The world has reacted to Trump’s decision to recognise Jerusalem as Israel's capital and to move the US embassy there. But the bigger problem could be the consequences of the decision.

Ultra-Orthodox Jews look at the Dome of the Rock in the Old City in Jerusalem, August 8, 2002.
Ultra-Orthodox Jews look at the Dome of the Rock in the Old City in Jerusalem, August 8, 2002. (Reuters)

US President Donald Trump announced his decision to recognise Jerusalem as Israel’s capital and move the US embassy there on December 6. Leaders from the Middle East and Europe, even the Pope, have openly opposed the decision.

The move is a violation of international law, and goes against UN Security Council resolutions.

In solidarity with Palestinians, mass crowds gathered in protest in front US and Israeli embassies worldwide after Friday prayers last week. At least two Palestinian protesters were killed by Israeli forces, and dozens of others were injured.

For Palestinians, the decision is neither simply a matter of an embassy building in Jerusalem, nor about the concerns regarding Trump’s peace plan for Palestine, analysts say. It is the fact that the decision itself will show its impact which will determine the future of the city, even before being put in force. 

“In fact, the decision of moving it, actually has an equal impact as the moving of the embassy. It doesn't matter if they [the US] move it now or postpone,” an expert on the Israeli-Palestinian conflict and journalist, Ayse Karabat, told TRT World

Moving an embassy from one place to another is a process that takes at least a couple of years. But two countries, the Philippines and the Czech Republic already announced that they would consider moving their embassies to Jerusalem shortly after Trump formally announced the decision.

“The situation could affect the Palestinians looking at how many countries will follow the US’s lead on the Jerusalem decision,” Abdullah Marouf, an assistant professor from 29 Mayis University told TRT World

The status of holy sites in Jerusalem

Marouf says, as more official support Israel finds after the US, more concerns will arise over the status of Jerusalem, and over the issues around it, which has caused conflict between Israel and Palestine for decades—the lives of Palestinians in the city, and the holy sites which are sacred to all Abrahamic religions, Christianity, Islam, and Judaism.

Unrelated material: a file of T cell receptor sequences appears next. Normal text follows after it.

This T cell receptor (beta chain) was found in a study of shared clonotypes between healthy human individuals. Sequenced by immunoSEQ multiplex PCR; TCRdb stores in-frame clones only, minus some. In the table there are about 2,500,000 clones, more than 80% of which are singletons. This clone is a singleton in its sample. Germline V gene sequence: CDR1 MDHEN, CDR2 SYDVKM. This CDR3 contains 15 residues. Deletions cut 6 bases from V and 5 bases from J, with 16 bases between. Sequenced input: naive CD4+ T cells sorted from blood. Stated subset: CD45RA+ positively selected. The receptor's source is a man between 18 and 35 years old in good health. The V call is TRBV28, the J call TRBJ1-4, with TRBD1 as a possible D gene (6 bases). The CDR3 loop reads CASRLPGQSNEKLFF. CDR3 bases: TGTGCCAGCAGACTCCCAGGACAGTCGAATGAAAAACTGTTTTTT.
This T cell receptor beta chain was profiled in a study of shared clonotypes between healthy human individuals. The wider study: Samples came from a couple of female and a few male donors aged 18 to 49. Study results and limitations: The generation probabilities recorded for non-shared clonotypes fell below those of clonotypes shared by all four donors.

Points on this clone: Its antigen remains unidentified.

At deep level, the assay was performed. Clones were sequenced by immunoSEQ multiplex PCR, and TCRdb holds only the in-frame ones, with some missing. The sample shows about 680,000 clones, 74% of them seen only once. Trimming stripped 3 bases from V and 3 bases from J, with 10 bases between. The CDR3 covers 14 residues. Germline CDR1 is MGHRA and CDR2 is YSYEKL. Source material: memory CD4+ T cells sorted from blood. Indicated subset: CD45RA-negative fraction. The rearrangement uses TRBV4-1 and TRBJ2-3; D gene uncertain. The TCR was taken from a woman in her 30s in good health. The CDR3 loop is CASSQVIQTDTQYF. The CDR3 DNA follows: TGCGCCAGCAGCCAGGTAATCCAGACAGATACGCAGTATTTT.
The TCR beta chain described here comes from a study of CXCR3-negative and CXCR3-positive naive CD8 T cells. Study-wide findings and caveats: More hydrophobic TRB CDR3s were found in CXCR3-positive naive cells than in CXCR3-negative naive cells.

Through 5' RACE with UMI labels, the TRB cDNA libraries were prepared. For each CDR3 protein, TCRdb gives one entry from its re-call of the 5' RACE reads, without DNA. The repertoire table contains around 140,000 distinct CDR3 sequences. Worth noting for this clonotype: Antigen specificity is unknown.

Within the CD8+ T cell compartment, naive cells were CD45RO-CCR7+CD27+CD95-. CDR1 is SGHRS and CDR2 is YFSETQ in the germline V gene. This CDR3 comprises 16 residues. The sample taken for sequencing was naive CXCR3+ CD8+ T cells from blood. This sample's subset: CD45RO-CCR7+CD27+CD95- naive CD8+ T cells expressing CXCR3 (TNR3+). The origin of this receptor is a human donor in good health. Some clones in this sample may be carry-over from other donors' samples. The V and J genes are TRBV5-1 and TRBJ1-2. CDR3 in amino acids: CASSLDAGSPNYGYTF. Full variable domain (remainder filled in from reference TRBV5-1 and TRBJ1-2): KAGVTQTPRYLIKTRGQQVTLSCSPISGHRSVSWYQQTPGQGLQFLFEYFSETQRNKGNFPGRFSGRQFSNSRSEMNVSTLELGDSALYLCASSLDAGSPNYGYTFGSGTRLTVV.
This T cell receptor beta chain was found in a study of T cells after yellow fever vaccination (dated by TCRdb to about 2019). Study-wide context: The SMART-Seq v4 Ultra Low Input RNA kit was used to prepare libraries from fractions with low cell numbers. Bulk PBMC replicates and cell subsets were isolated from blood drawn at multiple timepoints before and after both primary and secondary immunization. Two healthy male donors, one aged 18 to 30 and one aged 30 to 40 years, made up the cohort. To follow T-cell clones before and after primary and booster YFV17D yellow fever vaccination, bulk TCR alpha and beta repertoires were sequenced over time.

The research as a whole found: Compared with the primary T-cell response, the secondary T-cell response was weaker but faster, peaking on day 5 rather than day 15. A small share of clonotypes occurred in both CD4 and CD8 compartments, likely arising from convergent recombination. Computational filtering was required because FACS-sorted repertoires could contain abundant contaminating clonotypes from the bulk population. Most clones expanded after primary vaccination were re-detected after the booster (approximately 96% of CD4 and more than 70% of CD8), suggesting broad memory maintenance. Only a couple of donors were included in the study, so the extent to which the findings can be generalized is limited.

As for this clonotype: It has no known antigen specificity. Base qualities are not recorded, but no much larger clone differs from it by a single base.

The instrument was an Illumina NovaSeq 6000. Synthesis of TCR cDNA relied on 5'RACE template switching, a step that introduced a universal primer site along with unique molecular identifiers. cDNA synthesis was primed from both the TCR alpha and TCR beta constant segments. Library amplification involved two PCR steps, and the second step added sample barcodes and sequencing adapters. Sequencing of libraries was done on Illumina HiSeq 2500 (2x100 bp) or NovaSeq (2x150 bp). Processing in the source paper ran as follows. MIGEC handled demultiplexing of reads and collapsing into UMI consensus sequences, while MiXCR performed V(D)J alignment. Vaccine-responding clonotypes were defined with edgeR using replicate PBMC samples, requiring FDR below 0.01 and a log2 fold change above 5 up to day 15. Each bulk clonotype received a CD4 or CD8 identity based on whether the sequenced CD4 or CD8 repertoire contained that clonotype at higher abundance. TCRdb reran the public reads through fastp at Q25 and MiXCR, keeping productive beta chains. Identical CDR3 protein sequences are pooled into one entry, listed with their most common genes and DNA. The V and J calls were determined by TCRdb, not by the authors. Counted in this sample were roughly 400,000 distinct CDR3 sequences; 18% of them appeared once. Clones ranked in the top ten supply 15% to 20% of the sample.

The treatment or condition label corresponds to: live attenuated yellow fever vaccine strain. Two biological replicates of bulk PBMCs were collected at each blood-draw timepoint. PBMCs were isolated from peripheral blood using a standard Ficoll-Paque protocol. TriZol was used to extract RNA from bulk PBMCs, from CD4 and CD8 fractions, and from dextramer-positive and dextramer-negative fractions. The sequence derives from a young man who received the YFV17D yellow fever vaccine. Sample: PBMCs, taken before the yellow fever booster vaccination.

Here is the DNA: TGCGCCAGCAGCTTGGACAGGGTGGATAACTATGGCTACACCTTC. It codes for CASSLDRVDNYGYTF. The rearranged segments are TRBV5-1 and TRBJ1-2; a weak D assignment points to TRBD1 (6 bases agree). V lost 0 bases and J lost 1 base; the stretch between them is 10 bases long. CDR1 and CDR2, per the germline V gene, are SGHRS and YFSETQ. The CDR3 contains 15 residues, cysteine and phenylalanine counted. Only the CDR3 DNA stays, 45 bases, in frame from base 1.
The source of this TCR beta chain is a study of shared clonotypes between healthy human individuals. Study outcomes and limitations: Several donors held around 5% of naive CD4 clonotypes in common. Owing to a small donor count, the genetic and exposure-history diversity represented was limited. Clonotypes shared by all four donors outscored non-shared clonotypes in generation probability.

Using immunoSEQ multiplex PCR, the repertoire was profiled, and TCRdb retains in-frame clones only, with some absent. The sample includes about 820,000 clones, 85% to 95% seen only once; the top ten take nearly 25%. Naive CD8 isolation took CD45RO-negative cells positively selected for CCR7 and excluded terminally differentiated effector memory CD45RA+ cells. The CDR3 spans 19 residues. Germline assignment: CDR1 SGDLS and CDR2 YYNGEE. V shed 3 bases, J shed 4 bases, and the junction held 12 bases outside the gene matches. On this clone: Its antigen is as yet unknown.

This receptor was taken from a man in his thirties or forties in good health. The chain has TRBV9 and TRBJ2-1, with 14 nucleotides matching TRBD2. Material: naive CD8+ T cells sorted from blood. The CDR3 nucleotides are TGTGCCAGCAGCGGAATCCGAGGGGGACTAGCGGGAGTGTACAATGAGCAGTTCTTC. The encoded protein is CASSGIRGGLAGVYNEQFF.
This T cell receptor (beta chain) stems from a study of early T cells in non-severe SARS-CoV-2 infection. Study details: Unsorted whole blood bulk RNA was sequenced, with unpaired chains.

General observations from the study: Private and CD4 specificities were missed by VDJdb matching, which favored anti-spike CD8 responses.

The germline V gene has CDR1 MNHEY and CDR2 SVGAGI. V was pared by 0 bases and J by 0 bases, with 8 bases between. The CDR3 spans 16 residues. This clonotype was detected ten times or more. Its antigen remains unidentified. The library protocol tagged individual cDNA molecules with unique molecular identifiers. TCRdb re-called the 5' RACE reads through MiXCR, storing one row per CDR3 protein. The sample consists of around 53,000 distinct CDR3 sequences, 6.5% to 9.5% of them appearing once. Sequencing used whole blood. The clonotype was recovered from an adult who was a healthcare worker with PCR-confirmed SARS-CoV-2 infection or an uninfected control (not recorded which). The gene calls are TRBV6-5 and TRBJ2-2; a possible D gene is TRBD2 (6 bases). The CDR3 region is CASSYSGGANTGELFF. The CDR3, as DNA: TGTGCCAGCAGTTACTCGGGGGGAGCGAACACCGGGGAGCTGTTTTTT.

“If Jerusalem is being recognised by more and more countries in the world as a whole one city, and as one capital of Israel, it means Masjid al Aqsa will no longer be up to the status quo and Israel can do whatever it wants with the mosques,” Marouf says. 

The holy sites in East Jerusalem have been controlled by Jordan since 1967, when Israel occupied that part of the city. The status of Palestinian citizens in the divided city then undermined to “permanent residents”—and their identification can easily be revoked by Israel at any time. 

Marouf says, if the US influence grows bigger, it may lead to Palestinian residents “no longer becoming legitimate residents of Jerusalem for international law” as well. 

“Israel doesn't consider these people as Palestinians. It considers them as Jordanians living inside Israel, because of the situation after the Six-Day War and status quo; so, I think this would affect people if it goes bigger, with more countries following the US lead,” he says. 

“But what happens next actually depends on the people in the street, not in the Palestinian Authority or the resistance movements or political parties,” Marouf adds. 

No more trust in the US for a peace process

As worldwide reaction still continues, even though Palestinian leader Mahmoud Abbas is still receiving major financial support from the US, no parties in Palestine are either talking about bringing back Trump’s peace plan, or of a two-state solution. 

Trump declared himself as the mediator to bring peace to the Middle East and appointed his son-in-law and advisor Jared Kushner in January to proceed with the peace talks between Palestine and Israel—a move taken cautiously by Palestinians. 

Palestinians were not eager about the new US-led peace plan, although they proceeded with their internal peace efforts with Egypt’s mediation.

In October, Hamas agreed to sign a reconciliation deal with rival Fatah, who controls the West Bank, leaving the administration of the Gaza Strip to the Fatah-led Palestinian Unity Government after 10 years of Hamas control. 

The agreement with Fatah, the largest political party of the Palestine Liberation Organization (PLO), has been seen as hope towards the peace process, as the PLO has been defending a two-state solution. 

Now, both parties in Palestine believe that the US not only proved not to be an honest broker in the peace talks, but also sabotaged the peace process it introduced.

But Karabat says the leaked details about Trump’s plan was already revealing that it was not intended to improve lives of Palestinians, but it was “undermining the rights of Palestinians as it was suggesting that right of return of Palestinian refugees shouldn't be mentioned at all and the illegal Israeli settlements should remain over there.”

“Kushner and the friends in the region, Saudi Arabia, in particular, were forcing Palestinians to accept this so-called outrageous peace plan,” Karabat says.

“It wasn't a peace plan, and even if it was, it's completely dead now.” 

Source: TRT World